“Yeah, the book is a complement. The piece is the music. The book is just …. here’s some of the gaps filled in. I just wrote because I was asked to. I don’t know that all of our records will come out as books. I feel the same way. I’m not a crier but music just shatters me. Music and kindness actually. They are the only two things that can make me cry.”
Coming back to Wyatt At The Coyote Palace, I’ve lived with these songs for three years as Spark Meets Gasoline (a work in progress collection of demos sent out to Kristin’s ‘Strange Angel’ backers). What I really loved about the finished record is that you’ve added textures to the music. You’ve experimented with sound in a way you don’t normally do.
“I do experiment with sound but in such subtle ways, by slowing instruments, by layering them, by breaking them and bringing them together. Using different Frankenstein instruments – anything that I haven’t heard before. But it’s subtle to other people. They listen to a song and they don’t really hear what I’ve done. If you have an ear I guess you would know. For most listeners a song just comes on. Which is fine.”
Which is not fine, of course. The experimentation in WATCP is enchanting and exciting. Do you think you could go further along this route with the next record and really deconstruct the sound? In the past, you’ve made a mockery of song structure but never the depth of sound. You’re quite traditional in your sound.
“That’s true, yeah. This next Muses record is more experimental with sound. It’s still guitars, but some of it sounds pretty crazy. We have a melted guitar that sounds great.”
Melted guitars, broken guitars, cracked amps … it’s all good.
“That’s what my son Wyatt says. It’s like it’s time to really deconstruct.”
The mere thought of it leaves me breathless.
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Kristin heads downstairs for her soundcheck. Gorilla is a proper old venue, grubbily familiar, the sort of place you have visited a hundred times and forgotten as many. Before the stage seats are manually wheeled out and set up. There’s two hundred and fifty of them and the gig sold out in an instant. Above our heads air conditioning units are strapped to scaffolding which is also interlaced with the occasional ancient fan which would serve little purpose in the heat of battle. Two incongruous silver glitter balls herald party time. They look lost.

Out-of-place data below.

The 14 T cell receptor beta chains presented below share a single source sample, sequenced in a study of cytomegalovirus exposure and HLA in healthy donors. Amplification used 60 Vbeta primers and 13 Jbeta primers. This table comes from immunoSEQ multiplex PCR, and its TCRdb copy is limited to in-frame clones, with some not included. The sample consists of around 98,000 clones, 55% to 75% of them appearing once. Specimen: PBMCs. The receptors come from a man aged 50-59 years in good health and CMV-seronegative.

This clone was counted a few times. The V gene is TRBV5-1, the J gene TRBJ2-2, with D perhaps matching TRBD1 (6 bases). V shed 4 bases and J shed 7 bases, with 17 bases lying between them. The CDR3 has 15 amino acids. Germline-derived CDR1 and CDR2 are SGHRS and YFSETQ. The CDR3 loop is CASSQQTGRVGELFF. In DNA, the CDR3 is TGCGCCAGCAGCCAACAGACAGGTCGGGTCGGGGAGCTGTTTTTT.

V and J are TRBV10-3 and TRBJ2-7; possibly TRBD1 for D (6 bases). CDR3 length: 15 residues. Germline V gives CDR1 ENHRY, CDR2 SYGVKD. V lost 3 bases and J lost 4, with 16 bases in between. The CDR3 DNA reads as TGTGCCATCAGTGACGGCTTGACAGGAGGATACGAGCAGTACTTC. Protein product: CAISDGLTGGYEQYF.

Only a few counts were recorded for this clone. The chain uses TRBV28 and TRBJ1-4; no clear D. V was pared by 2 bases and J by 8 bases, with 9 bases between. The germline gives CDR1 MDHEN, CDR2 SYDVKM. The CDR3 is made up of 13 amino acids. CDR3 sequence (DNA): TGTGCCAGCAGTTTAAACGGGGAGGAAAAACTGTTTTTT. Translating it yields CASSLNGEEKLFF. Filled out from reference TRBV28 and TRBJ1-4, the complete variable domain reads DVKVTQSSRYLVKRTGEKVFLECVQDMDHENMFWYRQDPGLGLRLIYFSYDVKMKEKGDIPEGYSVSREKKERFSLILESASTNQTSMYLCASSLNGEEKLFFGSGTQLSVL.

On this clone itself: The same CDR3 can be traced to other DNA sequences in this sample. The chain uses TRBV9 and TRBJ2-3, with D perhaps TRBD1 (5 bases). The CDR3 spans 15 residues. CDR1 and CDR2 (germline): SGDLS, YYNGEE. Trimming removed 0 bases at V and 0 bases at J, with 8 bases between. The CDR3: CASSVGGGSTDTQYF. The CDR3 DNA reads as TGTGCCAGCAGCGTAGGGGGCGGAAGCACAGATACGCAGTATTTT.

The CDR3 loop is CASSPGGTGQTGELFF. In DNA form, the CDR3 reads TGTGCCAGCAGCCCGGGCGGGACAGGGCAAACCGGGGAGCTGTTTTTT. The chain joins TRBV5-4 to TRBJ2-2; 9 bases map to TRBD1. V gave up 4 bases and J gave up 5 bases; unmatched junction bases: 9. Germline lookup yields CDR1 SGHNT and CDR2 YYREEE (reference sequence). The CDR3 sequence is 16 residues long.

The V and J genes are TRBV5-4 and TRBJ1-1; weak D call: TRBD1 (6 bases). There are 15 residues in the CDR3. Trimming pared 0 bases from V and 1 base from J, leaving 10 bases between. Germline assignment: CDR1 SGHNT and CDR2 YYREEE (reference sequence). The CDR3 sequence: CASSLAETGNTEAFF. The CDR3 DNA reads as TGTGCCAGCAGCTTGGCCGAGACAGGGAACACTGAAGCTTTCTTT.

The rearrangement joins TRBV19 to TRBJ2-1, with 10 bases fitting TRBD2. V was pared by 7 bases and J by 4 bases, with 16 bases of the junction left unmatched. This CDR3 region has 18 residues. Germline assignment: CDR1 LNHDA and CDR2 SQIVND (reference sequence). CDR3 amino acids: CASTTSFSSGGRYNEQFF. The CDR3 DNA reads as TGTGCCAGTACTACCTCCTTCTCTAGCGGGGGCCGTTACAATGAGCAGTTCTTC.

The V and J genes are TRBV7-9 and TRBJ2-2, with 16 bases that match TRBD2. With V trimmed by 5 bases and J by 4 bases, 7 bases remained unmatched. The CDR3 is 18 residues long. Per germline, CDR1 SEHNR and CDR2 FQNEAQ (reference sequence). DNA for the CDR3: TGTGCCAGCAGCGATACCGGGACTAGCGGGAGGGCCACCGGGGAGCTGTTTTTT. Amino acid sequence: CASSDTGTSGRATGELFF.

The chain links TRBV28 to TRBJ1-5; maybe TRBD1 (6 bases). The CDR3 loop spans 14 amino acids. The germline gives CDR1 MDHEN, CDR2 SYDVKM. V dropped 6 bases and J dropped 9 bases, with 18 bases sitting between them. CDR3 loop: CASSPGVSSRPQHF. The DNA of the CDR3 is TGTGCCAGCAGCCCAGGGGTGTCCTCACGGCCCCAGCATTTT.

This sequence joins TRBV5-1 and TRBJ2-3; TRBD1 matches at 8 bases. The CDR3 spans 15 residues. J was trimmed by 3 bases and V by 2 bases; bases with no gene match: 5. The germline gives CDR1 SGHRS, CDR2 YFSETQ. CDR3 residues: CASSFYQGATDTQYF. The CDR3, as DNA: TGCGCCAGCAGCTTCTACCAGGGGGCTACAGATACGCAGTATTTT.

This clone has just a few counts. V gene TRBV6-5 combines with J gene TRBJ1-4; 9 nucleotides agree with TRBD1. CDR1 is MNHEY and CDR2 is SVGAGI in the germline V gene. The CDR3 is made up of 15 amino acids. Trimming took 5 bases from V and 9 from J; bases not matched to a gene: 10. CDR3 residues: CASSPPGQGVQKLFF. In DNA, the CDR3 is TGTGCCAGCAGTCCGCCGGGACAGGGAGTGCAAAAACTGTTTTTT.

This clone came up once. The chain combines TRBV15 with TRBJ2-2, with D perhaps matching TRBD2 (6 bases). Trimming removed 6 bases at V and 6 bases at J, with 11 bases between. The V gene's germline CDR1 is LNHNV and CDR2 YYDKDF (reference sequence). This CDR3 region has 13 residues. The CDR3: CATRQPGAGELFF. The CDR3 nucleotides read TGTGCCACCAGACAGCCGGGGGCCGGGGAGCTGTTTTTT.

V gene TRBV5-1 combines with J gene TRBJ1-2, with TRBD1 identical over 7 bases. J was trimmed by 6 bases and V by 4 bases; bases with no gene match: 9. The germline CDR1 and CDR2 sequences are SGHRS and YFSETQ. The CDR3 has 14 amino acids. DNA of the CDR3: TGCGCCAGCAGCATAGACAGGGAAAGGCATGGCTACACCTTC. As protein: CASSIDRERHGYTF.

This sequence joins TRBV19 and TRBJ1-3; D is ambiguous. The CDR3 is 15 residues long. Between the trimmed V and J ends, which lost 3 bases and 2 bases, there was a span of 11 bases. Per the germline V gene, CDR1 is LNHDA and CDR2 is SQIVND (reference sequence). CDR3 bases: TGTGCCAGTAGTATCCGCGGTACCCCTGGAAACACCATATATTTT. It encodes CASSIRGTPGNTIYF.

Soundcheck over and Purgatory/Paradise begins to play over the PA as the seats fill up. Kristin takes to the stage which is largely bare and opens proceedings with ‘Bright’, the first track on the new album. “That’s a new song,” she states at its conclusion. “Right before I left home all my friends said ‘Just don’t play any new songs. People hate new songs.’ So if you are seething right now, it’s not your fault. It’s mine.”
Kristin must have paid some attention to her friends as she plays very little from Wyatt At The Coyote Hotel which is a shame as there is a wealth of treasure there. ‘Detox’ is her third number, ‘Between Piety And Desire’ her thirteenth. The only other time she touches base is to play ‘Shaky Blue Can’, the album’s saddest moment, where she even manages to play sad along to the heart-wrenching lyrics. It’s a song Kristin has struggled with. “I couldn’t even listen to that in the studio. I used to just have to leave when we were working on it. It was just too fucking miserable.” She manages to get through it this time, though she breaks a down a little at the beginning of ‘Mississippi Kite’ and it’s inspiring to see a singer so touched by her work and the memories it now inspires.
There are three Muses moments in the set: ‘Sunray Venus’, ‘You Cage’ (first encore) from 1987’s Fat Skier, and ‘City Of The Dead’, a track included on one of 1992’s Firepile EPs. It’s stripped down, stark and evocative and one of the evening’s most memorable moments. 50 Foot Wave get a look in with ‘Broke’, while familiar solo tracks include Sunny Border Blue‘s ‘Your Dirty Answer’ and ‘Summer Salt’; The Grotto’s ‘Sno Cat’; and Crooked’s ‘Krait’ and ‘Flooding’ which is the set’s closer. ‘Your Ghost’ and ‘The Cuckoo’ (second encore) from Hips and Makers, and two covers complete the programme. In between songs Kristin reads from the books that accompanied her last three albums and there are smiles as well as tears through the seventy-eight minutes she is on stage.
It’s always mesmerising to watch Kristin at work. When she gets lost in the music and begins her snake-charmer sway it’s impossible to take your eyes off her. Members of the audience at Louder Than Words admitted to me they had not realised what a great guitarist she is, and I just nodded knowingly. She is a great player, yet again tonight it’s her voice that cuts through me, the voice that has sung to me for thirty years. When she stretches her vocals I fall to pieces inside. And I know I always will. And I know this is how music should be.
As I leave the venue, people are pulling on gloves and gathering their coats and hoods around them. It always rains in Manchester and it’s winter. Not for me. Believe it or not, in my short-sleeved shirt I don’t feel the cold or the rain as I have music playing in my head. I feel …. well, you know the rest.
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With thanks to Adam Hammond (on Twitter @adthedoor & Isolation Records